I’ll kick the last article of the Loyalty in the Age of Tinder series off with the chorus of a song that, to me, captures the essence of the current brand-consumer engagement dialog. If you know it, while reading, do me a favor and sing along. It’ll at least ease up the pain…
If I’m to fall
Would you be there to applaud
Or would you hide behind them all?
’Cause if I am to go
In my heart you’d grow
And that’s where you belong
In the first two articles we’ve tried to tackle the “swipe-mindet” that gave new meanings to the acquisition, conversation and path to purchase strategies from both brand and consumer perspective. That leaves us with the post-purchase and long-term engagement part. To cover that we’re bringing in the big boys.
Above, you have the stake of the whole game beautifully brought into words and sound by Oasis: One the one side you have the brands, mostly concerned about not falling, but, in the case that occurs, having some consumers crying their hearts out over the loss. On the other you have the consumers, terrified by the idea of investing “heart feelings” and being cheated on. The equation is as simple as that and even, to a certain extent, timeless.
The importance of being Sapiosexual.
Now, back to the “Age of Tinder”. It is said that the most relevant changes that the digital revolution brought to mankind was the way we understand to fall in love. Mainly because it seems we tend to get way more attracted by intelligence, triggered though digital conversations that happen in meeting apps for instance, than by the looks. The buzzword for that is Sapiosexual.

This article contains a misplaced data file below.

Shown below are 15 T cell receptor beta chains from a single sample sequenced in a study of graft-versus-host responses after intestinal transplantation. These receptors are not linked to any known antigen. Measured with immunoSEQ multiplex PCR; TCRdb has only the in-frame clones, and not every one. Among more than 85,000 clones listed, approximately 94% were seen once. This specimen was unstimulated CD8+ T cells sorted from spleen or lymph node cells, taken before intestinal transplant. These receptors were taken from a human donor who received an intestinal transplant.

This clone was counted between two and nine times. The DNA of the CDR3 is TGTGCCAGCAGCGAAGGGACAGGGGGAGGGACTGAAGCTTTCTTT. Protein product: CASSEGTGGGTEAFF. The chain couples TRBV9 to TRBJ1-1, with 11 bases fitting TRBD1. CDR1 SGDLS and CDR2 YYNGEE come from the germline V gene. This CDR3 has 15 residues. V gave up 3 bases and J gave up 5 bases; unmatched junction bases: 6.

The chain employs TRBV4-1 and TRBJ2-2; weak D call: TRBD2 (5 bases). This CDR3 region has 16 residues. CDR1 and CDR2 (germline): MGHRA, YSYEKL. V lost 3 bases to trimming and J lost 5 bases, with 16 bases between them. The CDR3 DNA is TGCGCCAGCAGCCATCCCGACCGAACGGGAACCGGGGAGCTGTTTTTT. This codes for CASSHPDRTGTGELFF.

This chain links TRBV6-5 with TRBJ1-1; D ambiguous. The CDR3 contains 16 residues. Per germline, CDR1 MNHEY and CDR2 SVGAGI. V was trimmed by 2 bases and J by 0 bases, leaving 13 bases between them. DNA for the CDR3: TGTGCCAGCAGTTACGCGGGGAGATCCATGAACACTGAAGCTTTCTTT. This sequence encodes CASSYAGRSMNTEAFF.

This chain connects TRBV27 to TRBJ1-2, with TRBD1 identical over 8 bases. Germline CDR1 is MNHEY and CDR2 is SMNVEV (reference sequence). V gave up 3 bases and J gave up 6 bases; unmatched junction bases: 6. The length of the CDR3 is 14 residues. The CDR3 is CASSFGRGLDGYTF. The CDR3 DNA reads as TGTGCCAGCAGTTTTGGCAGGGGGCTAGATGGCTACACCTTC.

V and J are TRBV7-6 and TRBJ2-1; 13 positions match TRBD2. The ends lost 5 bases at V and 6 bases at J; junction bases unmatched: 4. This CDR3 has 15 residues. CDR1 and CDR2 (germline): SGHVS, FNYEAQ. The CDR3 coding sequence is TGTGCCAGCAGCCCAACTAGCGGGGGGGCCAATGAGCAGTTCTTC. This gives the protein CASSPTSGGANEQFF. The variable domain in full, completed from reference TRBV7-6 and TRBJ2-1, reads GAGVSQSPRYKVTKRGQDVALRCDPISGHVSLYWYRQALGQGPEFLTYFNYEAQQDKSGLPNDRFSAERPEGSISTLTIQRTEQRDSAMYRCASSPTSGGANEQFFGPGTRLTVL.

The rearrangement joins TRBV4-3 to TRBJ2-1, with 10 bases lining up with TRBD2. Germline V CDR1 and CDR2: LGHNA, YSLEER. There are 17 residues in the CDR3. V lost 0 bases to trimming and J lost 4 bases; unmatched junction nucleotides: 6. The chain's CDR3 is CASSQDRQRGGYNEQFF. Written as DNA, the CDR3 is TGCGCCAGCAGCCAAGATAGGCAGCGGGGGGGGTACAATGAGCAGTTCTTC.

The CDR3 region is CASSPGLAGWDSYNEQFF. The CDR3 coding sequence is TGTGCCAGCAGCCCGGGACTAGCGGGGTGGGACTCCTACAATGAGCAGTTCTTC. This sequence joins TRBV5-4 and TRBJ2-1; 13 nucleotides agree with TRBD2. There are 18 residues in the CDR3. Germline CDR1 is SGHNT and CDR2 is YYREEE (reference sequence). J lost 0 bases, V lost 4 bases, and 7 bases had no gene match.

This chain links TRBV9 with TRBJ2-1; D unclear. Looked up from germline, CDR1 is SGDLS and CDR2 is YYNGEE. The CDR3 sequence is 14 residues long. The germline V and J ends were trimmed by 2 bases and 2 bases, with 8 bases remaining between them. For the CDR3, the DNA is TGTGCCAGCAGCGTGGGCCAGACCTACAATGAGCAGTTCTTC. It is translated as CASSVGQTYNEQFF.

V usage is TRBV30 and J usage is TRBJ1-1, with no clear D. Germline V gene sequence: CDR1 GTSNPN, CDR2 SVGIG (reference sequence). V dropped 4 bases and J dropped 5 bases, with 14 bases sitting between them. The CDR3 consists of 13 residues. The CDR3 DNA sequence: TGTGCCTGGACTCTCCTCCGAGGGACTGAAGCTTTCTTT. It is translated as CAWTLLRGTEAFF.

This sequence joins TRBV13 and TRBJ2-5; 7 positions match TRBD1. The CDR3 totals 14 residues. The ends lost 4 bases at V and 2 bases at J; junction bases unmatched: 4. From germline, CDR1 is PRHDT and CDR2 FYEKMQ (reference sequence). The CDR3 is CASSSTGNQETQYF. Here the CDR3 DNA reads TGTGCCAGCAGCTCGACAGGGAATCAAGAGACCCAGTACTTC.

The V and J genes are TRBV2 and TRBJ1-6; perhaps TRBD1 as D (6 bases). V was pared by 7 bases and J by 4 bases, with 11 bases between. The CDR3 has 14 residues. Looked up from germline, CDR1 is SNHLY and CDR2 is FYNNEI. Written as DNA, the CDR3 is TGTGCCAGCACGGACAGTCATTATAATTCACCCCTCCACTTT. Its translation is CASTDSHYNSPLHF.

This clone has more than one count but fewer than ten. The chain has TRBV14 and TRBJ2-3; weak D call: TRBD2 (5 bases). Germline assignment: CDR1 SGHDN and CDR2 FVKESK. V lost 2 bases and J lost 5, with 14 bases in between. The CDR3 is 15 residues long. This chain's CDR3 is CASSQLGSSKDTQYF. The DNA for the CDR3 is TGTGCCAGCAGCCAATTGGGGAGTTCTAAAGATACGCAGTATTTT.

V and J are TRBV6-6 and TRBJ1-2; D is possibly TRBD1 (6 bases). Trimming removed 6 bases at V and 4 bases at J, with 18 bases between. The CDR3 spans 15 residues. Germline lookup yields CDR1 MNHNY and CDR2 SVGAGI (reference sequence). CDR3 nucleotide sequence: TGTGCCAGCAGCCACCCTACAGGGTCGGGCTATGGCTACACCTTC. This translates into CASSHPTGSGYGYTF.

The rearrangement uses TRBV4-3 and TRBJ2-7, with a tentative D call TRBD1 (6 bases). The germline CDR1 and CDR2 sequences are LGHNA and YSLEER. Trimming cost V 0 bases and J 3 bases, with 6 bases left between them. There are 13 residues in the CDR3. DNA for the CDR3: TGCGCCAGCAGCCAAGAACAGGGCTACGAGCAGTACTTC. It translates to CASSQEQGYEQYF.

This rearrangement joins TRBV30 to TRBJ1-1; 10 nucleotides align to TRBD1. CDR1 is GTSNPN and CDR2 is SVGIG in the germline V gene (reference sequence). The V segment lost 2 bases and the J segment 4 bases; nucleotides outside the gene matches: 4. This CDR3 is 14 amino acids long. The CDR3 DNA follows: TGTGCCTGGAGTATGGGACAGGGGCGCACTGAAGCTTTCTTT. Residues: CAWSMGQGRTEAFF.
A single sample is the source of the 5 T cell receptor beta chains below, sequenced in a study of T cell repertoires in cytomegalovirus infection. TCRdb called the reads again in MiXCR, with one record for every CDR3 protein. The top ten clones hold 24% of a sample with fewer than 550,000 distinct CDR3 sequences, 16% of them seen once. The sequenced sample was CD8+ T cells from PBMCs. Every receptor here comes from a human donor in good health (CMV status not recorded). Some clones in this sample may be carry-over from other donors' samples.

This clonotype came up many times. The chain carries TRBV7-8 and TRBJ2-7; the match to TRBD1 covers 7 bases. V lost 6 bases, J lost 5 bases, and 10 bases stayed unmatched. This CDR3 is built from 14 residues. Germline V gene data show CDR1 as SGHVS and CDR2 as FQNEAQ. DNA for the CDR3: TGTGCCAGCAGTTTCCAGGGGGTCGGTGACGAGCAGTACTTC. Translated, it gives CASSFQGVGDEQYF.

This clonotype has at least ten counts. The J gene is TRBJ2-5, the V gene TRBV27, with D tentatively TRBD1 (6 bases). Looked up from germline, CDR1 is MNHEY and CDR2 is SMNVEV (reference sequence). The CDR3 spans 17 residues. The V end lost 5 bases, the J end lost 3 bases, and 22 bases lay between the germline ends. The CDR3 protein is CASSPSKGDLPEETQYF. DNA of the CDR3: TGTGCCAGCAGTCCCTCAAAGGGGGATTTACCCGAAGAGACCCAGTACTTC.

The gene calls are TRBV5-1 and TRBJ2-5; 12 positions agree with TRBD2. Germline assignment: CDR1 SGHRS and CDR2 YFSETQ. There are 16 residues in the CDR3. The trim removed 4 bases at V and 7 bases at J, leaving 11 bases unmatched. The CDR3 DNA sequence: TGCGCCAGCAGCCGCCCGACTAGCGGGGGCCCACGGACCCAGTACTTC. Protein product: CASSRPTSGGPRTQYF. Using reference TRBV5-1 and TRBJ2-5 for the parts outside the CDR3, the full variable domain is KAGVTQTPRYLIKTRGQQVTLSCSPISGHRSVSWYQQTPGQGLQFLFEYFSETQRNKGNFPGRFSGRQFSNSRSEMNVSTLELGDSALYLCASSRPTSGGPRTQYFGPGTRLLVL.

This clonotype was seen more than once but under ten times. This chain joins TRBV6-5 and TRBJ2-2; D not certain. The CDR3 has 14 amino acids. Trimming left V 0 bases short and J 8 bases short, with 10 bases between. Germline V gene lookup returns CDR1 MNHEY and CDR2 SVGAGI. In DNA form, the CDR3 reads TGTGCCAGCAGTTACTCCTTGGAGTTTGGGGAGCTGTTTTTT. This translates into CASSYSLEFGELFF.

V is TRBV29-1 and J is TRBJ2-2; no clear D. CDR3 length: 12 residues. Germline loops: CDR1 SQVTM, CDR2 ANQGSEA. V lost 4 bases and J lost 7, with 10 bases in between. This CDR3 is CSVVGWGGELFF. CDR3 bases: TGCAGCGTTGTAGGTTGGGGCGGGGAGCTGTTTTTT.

Sapiosexual = One who finds intelligence the most sexually attractive feature; behavior of becoming attracted to or aroused by intelligence and its use. (you can take a test and find out if you are one here)
So if we come to appreciate the brain more than the butts-pardon my french that means one won’t expect that consumers can be engaged just by the beauty or the image of a brand. Right? They need to find comfort in truthful-sounding, meaningful, understated, intelligent “words”! To my mind, that’s the reason most engagement strategies fail. One spends too much time in having a just great content but no clever story behind. So upgrade the rates of your copywriters, start telling a story, be consequent, emotional and wise but most importantly be brilliantly simple.
The fact of the matter.
I think the main conclusion that one can find is that, in the Age of Tinder, we’re all concerned of “running outta time”. We’re all so concerned of not missing out the next big thing that we loose focus on things that deep inside matter.
From a brand loyalty perspective, that means consumer expectations are high and their patience extremely low. That makes it pretty hard for any strategy to work. Brands must settle on getting more matches, start multiple conversation threads, convert more chats into dates and convince the consumer to stay over for breakfast. If that is achieved it doesn’t mean they won, it just means the he/she is more loyal to you then he/she is to others.
and I’m just getting started!